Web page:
Since the 1980s, Mike Bidlo has been making work that questions the nature of authenticity and authorship. His meticulous copies of paintings by Pablo Picasso and Jackson Pollock, for example, beg viewers to marvel at their formal prowess before realizing that the works were produced not by modernist masters but by Bidlo himself. In other words, the art of these copies lies not in the object, but in the ideas about authorship that surround or imbue them. Analyze the object too closely, and it crumbles under pressure—the object itself deliberately has no substance.
This was likely the thought process behind Bidlo’s Fractured Fountain (Not Duchamp Fountain 1917), 2015, a bronze redo of the French artist’s famous readymade. (The Bidlo work is produced in an edition of eight, four of which are on view in this show.) Rather than just appropriating Duchamp’s controversial sculpture, Bidlo takes the master’s iconic urinal form and remakes it, using a new material, shattering it, and then imperfectly piecing it back together.
Bidlo’s use of bronze evokes ancient Greek sculptures, which were copied by Romans and disseminated widely. Dramatically lit and shown on pedestals, the Fractured Fountain works are like sacred relics.
Installed nearby is Gilded Bottle Rack (Not Duchamp Bottle Rack 1924), 2015, a chrome-plated bottle rack that builds on the cool, conceptual logic of Fractured Fountain. (These, too, are editioned, but no two are identical.) What makes this a Bidlo work, and not simply a Duchamp knockoff, is not that there is more than one bottle rack (Duchamp made copies of his own works), but that sculptures vary in size. Some are big, some are small—that’s all that differentiates them from the Dada bottle-rack sculpture.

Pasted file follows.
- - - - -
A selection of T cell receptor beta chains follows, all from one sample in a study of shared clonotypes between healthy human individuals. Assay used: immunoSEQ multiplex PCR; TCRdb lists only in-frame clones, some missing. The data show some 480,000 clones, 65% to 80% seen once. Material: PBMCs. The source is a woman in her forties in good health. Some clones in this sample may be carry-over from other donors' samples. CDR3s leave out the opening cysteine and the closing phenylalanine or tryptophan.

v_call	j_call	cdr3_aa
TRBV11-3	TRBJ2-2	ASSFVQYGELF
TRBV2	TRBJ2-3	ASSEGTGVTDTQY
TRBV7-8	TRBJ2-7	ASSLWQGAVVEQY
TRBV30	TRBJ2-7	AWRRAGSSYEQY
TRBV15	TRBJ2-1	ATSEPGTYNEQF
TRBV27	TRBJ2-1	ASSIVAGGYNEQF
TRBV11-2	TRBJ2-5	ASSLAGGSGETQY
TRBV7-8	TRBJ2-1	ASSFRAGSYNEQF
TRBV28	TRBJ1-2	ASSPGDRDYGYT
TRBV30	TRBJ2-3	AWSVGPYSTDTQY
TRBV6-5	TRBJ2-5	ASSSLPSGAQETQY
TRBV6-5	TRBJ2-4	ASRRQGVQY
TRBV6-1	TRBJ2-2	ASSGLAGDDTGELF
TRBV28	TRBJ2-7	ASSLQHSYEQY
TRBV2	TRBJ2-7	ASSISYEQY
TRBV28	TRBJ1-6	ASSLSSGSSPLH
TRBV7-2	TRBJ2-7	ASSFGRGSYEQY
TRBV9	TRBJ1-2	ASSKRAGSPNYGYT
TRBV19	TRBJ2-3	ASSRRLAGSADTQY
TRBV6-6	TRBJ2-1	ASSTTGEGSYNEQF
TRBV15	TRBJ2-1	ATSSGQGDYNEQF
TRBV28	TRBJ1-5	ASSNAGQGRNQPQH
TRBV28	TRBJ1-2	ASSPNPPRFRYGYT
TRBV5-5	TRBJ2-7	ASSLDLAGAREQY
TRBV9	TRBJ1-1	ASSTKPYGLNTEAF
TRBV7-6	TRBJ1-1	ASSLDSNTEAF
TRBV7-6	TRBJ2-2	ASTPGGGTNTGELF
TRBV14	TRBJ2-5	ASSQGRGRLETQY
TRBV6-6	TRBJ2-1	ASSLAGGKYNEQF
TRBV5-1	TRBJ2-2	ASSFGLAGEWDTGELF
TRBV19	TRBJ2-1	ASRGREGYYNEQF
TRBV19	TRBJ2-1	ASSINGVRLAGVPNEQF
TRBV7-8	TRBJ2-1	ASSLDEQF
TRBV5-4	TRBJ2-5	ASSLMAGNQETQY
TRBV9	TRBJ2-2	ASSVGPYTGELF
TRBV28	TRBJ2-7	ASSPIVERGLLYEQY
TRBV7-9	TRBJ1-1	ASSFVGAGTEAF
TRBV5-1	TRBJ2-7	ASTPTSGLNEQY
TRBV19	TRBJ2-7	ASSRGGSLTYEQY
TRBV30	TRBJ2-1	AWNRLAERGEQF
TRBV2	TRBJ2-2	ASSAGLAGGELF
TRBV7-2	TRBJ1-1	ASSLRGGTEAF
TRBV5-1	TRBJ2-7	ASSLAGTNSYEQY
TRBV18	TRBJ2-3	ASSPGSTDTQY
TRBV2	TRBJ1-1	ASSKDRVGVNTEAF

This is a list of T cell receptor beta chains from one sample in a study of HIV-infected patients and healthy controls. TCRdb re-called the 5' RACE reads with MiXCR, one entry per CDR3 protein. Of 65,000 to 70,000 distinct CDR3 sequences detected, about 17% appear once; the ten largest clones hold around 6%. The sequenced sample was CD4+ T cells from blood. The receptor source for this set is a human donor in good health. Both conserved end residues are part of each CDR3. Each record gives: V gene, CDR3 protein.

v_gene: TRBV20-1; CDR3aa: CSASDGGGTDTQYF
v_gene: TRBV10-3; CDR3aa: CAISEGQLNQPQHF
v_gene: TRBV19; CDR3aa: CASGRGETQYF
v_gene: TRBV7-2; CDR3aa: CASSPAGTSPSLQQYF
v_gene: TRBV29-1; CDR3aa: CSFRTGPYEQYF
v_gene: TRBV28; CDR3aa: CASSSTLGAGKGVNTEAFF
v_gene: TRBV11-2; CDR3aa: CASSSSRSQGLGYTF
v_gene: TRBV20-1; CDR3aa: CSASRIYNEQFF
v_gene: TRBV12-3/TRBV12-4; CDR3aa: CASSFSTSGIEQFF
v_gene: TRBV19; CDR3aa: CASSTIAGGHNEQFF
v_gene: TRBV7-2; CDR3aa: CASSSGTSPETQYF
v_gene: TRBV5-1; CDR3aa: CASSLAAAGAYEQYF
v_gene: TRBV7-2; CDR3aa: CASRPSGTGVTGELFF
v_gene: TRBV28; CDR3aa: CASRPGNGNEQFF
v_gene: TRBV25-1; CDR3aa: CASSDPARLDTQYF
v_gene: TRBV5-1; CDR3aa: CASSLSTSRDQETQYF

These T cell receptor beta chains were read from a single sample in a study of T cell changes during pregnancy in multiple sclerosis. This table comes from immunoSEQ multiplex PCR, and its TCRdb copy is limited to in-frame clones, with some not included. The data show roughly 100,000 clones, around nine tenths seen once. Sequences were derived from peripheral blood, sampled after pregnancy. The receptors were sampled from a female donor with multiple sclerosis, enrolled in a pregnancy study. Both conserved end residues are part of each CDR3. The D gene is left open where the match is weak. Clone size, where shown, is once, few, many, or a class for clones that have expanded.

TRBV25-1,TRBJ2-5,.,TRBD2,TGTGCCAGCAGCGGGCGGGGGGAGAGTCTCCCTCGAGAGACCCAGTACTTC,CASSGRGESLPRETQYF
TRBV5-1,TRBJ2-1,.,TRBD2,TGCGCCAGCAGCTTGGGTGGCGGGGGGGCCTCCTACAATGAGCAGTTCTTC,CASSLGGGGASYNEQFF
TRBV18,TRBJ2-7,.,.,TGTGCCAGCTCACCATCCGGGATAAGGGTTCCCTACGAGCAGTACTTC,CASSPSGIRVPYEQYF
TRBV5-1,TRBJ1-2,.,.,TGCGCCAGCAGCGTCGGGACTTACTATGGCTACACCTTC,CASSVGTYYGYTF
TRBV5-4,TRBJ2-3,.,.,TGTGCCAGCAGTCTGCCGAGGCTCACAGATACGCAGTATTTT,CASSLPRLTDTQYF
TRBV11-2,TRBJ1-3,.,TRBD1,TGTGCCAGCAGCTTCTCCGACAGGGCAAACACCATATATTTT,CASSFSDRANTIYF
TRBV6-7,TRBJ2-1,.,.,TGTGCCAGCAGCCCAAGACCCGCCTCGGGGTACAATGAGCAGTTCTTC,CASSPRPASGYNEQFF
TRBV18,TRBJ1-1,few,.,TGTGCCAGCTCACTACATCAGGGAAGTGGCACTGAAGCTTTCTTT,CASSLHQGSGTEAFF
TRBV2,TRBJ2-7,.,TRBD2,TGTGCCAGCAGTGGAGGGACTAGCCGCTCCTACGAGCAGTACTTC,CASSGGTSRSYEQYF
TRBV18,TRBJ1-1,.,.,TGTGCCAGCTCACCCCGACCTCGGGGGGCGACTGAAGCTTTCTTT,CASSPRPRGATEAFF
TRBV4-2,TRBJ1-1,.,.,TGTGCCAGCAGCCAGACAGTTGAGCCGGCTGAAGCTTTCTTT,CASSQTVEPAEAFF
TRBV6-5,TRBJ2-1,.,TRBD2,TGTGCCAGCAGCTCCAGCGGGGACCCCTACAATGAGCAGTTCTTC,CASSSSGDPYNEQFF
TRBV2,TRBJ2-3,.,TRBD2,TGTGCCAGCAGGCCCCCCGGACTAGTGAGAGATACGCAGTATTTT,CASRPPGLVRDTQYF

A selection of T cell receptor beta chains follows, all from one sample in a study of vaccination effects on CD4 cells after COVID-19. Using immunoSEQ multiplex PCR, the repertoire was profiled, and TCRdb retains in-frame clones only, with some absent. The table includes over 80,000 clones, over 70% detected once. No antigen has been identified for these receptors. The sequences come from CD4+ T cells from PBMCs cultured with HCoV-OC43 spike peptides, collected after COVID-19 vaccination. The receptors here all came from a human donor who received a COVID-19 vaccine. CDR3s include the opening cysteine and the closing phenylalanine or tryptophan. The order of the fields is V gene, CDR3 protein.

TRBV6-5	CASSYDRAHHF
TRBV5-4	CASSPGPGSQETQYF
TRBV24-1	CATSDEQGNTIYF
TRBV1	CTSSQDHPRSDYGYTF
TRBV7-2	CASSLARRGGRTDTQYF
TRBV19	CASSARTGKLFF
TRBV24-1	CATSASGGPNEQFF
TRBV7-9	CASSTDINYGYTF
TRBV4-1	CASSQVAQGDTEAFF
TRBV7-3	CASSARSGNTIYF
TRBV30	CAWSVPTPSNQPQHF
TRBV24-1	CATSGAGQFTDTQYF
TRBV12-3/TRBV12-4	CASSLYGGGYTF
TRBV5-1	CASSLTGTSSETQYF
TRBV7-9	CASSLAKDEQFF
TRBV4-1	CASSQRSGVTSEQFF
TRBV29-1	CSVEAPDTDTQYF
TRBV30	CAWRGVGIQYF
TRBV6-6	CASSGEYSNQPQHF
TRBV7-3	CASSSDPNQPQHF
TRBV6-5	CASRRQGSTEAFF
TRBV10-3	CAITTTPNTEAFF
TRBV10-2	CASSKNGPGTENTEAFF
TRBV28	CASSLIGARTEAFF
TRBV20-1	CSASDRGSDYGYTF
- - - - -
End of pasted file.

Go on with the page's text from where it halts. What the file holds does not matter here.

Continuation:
Is it possible to create an original gesture in Bidlo’s world? Perhaps, but only if you lay waste to art history, which is precisely what Bidlo does in the final work of this show—Flattened Bottle Rack (2016), a steamrolled version of Gilded Bottle Rack.
In many ways, Bidlo’s work seems somewhat dated. It’s specific to a certain moment, sometime around the late ’70s or early ’80s, when postmodern theorists wrote that true authorship was no longer possible—every original artistic act had already been done. Since then, younger artists have shifted those same concerns away from art history, toward the Internet and new technology, but Bidlo, a Pictures Generation stalwart, sticks to his guns here.